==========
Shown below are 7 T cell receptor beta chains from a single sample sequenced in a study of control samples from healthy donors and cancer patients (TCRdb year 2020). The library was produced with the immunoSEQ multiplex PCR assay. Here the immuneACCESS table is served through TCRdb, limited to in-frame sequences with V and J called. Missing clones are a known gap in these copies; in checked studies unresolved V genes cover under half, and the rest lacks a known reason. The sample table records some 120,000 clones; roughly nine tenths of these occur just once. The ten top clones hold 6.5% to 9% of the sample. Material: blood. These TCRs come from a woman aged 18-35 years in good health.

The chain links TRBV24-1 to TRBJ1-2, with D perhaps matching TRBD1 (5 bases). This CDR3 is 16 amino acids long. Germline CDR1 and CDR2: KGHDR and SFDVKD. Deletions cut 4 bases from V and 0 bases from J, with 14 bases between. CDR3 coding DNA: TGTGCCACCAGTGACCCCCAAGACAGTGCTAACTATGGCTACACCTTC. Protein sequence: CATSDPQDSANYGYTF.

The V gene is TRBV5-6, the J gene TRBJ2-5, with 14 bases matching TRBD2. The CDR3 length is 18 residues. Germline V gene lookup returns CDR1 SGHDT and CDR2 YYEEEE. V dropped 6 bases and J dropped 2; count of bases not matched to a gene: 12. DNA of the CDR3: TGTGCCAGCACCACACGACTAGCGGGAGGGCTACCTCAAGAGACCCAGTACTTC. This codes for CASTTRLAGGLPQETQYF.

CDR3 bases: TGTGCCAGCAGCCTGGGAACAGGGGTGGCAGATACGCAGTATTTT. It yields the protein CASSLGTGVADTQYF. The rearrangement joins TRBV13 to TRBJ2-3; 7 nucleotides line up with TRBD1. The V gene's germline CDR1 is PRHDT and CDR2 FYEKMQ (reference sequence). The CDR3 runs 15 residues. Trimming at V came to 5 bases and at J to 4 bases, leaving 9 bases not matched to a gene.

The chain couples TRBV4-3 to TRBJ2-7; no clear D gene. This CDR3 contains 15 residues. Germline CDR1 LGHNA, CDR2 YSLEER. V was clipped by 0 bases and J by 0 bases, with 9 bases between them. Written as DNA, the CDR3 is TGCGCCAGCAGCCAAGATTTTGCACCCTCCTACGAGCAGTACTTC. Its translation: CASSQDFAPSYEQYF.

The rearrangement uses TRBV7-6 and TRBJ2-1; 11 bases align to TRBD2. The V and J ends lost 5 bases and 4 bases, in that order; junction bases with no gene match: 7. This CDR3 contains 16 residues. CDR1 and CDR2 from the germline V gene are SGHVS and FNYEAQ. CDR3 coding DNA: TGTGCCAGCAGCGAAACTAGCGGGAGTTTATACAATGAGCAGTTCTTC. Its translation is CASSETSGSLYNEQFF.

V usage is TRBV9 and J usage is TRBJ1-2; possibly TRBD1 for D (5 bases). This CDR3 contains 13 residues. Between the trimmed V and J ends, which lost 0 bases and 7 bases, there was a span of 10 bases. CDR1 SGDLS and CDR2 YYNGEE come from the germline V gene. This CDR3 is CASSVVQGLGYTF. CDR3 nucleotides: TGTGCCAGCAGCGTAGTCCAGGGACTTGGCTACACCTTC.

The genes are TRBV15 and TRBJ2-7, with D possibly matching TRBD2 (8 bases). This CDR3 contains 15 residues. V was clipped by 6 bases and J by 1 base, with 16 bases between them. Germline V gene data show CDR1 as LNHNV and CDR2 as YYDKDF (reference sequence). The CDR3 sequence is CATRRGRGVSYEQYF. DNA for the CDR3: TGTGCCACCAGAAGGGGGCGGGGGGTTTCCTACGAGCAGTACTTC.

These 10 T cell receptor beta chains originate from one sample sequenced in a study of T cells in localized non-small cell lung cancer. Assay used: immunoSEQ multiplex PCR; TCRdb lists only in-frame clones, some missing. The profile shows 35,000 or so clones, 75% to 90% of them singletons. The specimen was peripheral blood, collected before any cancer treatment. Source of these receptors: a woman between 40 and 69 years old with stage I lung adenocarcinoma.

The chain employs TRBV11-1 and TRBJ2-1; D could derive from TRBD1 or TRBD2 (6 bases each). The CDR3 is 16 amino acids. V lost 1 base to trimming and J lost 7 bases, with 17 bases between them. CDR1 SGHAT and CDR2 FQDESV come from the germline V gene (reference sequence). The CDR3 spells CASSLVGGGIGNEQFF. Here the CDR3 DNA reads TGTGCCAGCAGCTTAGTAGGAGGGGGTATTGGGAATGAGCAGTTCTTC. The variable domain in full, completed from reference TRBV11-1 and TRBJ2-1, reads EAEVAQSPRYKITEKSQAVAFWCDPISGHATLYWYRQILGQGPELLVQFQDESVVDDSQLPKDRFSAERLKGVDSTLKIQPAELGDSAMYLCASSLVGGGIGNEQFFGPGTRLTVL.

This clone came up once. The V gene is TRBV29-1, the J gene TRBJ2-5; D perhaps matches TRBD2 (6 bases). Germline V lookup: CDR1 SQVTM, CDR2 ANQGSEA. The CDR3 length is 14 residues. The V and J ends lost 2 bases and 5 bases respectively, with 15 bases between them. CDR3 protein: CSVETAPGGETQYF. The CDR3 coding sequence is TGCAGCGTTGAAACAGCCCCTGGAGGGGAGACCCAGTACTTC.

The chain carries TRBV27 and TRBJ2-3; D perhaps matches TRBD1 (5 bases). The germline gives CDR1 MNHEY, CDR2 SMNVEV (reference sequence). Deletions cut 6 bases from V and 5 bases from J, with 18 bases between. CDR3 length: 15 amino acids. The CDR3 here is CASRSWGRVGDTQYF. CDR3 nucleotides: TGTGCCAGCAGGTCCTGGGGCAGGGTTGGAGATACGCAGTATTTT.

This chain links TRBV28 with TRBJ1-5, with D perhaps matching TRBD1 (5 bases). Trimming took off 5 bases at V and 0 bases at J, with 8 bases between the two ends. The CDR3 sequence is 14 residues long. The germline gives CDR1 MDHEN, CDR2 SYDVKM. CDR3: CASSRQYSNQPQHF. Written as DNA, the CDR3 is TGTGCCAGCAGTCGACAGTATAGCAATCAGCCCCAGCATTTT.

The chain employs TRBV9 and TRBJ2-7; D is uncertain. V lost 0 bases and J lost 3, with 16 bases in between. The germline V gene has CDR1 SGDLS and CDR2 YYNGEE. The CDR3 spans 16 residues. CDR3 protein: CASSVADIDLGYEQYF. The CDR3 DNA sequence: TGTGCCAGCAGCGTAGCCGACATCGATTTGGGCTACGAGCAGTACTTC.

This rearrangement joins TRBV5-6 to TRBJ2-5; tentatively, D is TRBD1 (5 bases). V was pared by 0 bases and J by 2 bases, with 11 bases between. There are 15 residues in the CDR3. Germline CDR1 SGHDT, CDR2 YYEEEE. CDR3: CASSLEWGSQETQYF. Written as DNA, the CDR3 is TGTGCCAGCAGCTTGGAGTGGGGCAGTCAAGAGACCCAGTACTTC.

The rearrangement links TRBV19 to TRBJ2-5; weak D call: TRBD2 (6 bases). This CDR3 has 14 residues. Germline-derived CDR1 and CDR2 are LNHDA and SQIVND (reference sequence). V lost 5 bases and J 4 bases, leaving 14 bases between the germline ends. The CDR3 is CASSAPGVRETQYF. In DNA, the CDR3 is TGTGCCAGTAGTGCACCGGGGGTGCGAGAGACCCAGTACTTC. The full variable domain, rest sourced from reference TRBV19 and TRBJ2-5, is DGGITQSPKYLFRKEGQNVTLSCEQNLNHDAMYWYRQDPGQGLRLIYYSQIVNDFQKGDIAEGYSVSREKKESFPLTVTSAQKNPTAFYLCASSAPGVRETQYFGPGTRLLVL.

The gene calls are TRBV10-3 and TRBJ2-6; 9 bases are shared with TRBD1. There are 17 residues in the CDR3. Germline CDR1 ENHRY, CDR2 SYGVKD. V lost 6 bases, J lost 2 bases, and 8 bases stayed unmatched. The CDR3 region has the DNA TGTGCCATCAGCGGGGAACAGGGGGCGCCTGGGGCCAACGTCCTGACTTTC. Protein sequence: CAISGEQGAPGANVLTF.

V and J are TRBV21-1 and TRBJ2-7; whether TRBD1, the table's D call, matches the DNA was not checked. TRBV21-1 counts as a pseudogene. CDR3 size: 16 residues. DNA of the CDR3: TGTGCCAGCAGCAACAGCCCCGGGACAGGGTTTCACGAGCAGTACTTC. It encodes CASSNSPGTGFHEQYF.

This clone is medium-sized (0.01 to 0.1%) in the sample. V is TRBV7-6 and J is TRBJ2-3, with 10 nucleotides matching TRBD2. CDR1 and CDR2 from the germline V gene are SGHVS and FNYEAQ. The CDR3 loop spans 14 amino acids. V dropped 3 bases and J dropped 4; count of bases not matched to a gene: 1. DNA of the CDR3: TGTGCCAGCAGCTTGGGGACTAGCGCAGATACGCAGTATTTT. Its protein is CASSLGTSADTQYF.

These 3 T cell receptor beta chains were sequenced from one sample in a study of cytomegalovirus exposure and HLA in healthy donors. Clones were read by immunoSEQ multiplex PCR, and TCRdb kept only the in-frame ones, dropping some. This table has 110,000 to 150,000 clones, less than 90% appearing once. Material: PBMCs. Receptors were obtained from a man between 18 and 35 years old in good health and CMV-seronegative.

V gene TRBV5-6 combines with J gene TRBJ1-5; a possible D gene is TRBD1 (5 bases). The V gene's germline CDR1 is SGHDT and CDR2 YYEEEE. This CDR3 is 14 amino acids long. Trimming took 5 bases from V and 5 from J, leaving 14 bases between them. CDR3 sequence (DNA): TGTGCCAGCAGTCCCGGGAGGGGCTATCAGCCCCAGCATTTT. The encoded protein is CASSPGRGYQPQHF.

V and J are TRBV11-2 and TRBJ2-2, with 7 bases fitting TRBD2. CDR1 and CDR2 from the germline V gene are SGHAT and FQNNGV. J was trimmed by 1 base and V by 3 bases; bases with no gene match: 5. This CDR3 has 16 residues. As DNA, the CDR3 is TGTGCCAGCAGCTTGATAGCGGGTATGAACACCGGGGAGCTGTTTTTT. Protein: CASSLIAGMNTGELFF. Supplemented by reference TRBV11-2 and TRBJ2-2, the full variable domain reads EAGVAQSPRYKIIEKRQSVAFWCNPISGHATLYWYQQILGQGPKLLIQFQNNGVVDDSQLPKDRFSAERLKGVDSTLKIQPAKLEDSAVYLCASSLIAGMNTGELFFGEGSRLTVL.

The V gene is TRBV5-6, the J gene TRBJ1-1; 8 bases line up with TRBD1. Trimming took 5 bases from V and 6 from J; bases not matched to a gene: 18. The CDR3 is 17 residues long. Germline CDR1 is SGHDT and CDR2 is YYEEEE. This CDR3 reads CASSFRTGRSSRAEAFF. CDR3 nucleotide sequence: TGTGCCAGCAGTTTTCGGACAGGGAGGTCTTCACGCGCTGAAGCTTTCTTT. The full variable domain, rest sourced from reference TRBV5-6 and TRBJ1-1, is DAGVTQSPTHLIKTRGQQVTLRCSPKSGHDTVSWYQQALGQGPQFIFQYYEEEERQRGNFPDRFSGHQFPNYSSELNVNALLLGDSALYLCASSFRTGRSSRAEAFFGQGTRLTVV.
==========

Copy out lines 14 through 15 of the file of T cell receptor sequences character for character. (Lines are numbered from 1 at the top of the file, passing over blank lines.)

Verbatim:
The chain employs TRBV9 and TRBJ2-7; D is uncertain. V lost 0 bases and J lost 3, with 16 bases in between. The germline V gene has CDR1 SGDLS and CDR2 YYNGEE. The CDR3 spans 16 residues. CDR3 protein: CASSVADIDLGYEQYF. The CDR3 DNA sequence: TGTGCCAGCAGCGTAGCCGACATCGATTTGGGCTACGAGCAGTACTTC.

This rearrangement joins TRBV5-6 to TRBJ2-5; tentatively, D is TRBD1 (5 bases). V was pared by 0 bases and J by 2 bases, with 11 bases between. There are 15 residues in the CDR3. Germline CDR1 SGHDT, CDR2 YYEEEE. CDR3: CASSLEWGSQETQYF. Written as DNA, the CDR3 is TGTGCCAGCAGCTTGGAGTGGGGCAGTCAAGAGACCCAGTACTTC.